By the end of 1837, Newman in effect led a ‘party’ within the establishment and this gave anti-Catholic groups further evidence of the increasing Catholicity of the Tractarians. [7] In 1841, Newman published Tract 90, Remarks on Certain Passages in the Thirty-Nine Articles concluding that the doctrines of the Roman Catholic Church, as defined by the Council of Trent, were compatible with the Thirty-Nine Articles of the sixteenth century Church of England. Newman’s conversion to Roman Catholicism in 1845, followed by that of Henry Edward Manning in 1851, had a profound effect upon the movement, strengthening the argument of opponents that the movement sought to ‘Romanise’ the Church but also pointing to its limitations. First, originating within Oxford University, its approach was academic, clerical and conservative. [8] Its appeal was restricted to the educated classes, not so much from deliberate intention as from the interests and sympathies of its protagonists.  It was not until after 1845 that the Anglo-Catholic revival reached out to the poor and got a footing in the slums. [9] Partly because bishops refused to give livings to Tractarian priests, many of them ended up working in the slums. From their new ministries they developed a critique of British social policy, both local and national. Secondly, it was predominantly clerical and, though it did acquire some support from eminent laymen, the Tracts were addressed to clergymen. [10] The movement had to be clerical because if the clergy did not accept its message it is certain no one else would.  Its success in interesting the country’s clergy in theological questions and church principles was one of its major achievements. Finally, it was inevitable that the standpoint of the movement was backward-looking. The problem for Newman started with the Reformation: ‘a limb badly set, it must be broken again in order to be righted’. [11] This retrospection could, and was, seen as conservatism if not reaction by many.

Newman left the Anglican Church for Rome because he concluded that secular interference had tarnished the Church of England’s apostolic character. The Gorham case in the late 1840s seemed to reinforce the claims being made by the movement. There were two distinct strands in the controversy. There was considerable anxiety in the Established Church over the breadth of views that members might hold and still remain members of the Church; how far was the Church of England a ‘broad’ church? The case also raised questions about the relationship between Church and State and particularly the extent to which the State could legitimately wield influence over doctrine and ritual that the Church maintained were its exclusive domain. To what extent could the Church maintain its independence from the political arm of the State? [12]

Despite concerns that some of his views were at odds with Anglican doctrine, George Gorham had been ordained in 1811and held curacies in several parishes and had been made vicar of St, Just in the Exeter diocese in 1846. The following year, Gorham was recommended for Brampford Speke. Upon examining him, Bishop Henry Phillpotts, who had the previous year instituted him at St. Just, took exception to Gorham’s attacks on Tractanianism and particularly his evangelical view that baptismal regeneration was conditional on a conscious experience to confirm the sacrament’s validity. Phillpotts decided that Gorham was unsuitable for the post. Gorham appealed to the ecclesiastical Court of Arches to compel the bishop to institute him but the court confirmed the bishop’s decision and awarded costs against Gorham. This reassured Tractarian fears that Anglican apostolicity was being corrupted by secular authority. But, Gorham then appealed to the Privy Council, which caused great controversy about whether a secular court should decide on the doctrine of the Church of England. Ecclesiastical lawyer Edward Badeley, a member of the Oxford movement, appeared before the Council to argue the Bishop’s cause but eventually on 9 March 1850, the Council in a split decision reversed the Bishop’s and the Arches’ decision declaring that, granting Gorham his institution. Bishop Phillpotts, a committed Tory, repudiated the judgment and threatened to excommunicate the Archbishop of Canterbury and anyone who dared to institute Gorham. Fourteen prominent Anglicans, including Badeley and Henry Edward Manning called upon the Church of England to repudiate the views that the Privy Council had expressed on baptism. Since there was no response from the Church, apart from Phillpotts’ protest, they left the Church of England and joined the Roman Catholic Church. Most Tractarians remained within the Church giving rise to the Anglo-Catholic party that stressed the role of ritual in fostering a sense of the Church as a distinctive, religious community.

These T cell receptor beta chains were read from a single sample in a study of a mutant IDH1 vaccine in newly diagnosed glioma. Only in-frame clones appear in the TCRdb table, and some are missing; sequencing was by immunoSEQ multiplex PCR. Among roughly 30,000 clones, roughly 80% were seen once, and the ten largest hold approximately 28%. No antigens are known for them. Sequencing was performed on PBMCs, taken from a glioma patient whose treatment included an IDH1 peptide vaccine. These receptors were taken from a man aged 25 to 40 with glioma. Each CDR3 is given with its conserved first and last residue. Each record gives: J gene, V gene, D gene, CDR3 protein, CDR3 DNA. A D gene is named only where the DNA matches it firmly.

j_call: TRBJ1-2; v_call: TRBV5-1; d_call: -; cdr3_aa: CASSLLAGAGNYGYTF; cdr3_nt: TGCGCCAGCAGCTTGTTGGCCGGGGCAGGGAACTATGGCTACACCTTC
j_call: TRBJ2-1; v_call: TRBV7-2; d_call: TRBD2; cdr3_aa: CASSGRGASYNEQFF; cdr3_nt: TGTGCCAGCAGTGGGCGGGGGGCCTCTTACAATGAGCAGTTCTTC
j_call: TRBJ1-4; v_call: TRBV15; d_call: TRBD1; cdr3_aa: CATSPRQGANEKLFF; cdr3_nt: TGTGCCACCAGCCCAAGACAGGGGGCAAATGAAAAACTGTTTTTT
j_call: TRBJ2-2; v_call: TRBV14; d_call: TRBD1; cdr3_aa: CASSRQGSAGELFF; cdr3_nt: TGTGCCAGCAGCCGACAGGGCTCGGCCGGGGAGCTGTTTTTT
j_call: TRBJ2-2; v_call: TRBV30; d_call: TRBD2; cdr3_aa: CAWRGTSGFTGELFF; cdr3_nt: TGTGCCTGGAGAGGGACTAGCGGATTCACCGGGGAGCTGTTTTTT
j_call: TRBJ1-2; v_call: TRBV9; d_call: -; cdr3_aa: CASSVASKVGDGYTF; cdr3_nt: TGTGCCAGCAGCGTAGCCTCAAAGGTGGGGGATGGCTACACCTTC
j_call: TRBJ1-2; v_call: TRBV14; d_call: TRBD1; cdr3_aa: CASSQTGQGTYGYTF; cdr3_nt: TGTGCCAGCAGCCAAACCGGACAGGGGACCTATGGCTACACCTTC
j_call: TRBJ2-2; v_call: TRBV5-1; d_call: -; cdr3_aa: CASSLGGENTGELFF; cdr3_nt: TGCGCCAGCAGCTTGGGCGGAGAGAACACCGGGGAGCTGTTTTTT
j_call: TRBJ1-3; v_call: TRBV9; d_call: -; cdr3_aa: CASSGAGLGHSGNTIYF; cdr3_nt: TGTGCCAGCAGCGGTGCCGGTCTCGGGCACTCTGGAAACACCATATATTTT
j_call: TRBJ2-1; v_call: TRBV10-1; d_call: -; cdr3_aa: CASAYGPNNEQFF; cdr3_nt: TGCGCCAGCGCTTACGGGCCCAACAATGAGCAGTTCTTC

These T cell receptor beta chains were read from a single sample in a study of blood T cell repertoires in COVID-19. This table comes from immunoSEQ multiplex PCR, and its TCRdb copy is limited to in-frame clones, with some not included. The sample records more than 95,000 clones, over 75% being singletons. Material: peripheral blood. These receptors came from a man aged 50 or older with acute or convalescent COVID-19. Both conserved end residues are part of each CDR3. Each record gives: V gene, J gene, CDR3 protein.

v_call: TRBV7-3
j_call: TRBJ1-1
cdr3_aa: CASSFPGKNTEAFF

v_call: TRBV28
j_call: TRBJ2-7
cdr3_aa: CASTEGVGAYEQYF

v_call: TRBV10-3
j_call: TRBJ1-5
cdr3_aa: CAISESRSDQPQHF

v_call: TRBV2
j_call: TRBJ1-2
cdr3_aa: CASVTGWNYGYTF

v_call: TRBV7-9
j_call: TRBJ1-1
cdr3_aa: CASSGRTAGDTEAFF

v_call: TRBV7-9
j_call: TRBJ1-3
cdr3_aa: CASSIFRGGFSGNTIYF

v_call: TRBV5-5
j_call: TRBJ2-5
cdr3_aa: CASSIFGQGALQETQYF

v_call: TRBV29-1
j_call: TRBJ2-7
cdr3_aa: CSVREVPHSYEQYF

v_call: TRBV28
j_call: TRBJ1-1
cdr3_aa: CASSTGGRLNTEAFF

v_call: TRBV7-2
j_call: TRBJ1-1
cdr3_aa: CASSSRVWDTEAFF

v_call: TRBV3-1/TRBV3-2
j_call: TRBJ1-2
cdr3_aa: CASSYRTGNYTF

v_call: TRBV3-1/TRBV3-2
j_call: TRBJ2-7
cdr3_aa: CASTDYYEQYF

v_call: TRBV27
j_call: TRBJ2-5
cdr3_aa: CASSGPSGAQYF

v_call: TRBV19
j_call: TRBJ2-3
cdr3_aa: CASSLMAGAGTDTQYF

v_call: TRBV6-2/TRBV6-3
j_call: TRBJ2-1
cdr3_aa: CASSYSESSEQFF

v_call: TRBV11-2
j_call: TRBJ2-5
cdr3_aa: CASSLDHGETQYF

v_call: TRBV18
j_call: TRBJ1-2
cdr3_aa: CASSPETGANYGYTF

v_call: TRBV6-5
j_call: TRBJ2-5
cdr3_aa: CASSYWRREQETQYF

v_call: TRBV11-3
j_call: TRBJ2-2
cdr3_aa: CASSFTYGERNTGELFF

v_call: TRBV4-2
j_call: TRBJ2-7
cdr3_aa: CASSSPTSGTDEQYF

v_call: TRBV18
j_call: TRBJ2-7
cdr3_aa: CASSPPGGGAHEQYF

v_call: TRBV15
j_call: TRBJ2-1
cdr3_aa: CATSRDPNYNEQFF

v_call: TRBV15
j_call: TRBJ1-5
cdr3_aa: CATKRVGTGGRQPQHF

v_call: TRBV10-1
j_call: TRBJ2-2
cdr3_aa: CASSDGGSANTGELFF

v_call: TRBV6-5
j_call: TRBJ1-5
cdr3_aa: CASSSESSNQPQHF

The   impact   of the Oxford movement on the Anglican Church was essentially ecclesiastical. [13] It led to the establishment of Anglican religious orders, both of men and women. It incorporated ideas and practices related to the practice of liturgy and ceremony in a move to bring more powerful emotional symbolism and energy to the church. Its effects were so widespread that the Eucharist gradually became more central to worship, vestments became common and numerous Catholic practices were re-introduced into worship. This led to controversies within churches that ended up in court, as in the dispute about ritualism. The Tractarians also played an important role in the provision of theological training for the clergy. Chichester (1839), Wells (1840), Cuddesdon (1854) and Salisbury (1860) were all founded on definite high church principles. [14] Before 1830, the role of clergymen within society can perhaps best be described as ‘social’ rather than ’spiritual’. The Oxford movement provided clergy with a new concept of their social role that was not quasi-political but profoundly spiritual. This new concept of priestly vocation goes a long way to explain clerical support for Tractarianism. Evangelical assertions that the laity was becoming priest-ridden were not without foundation. [15]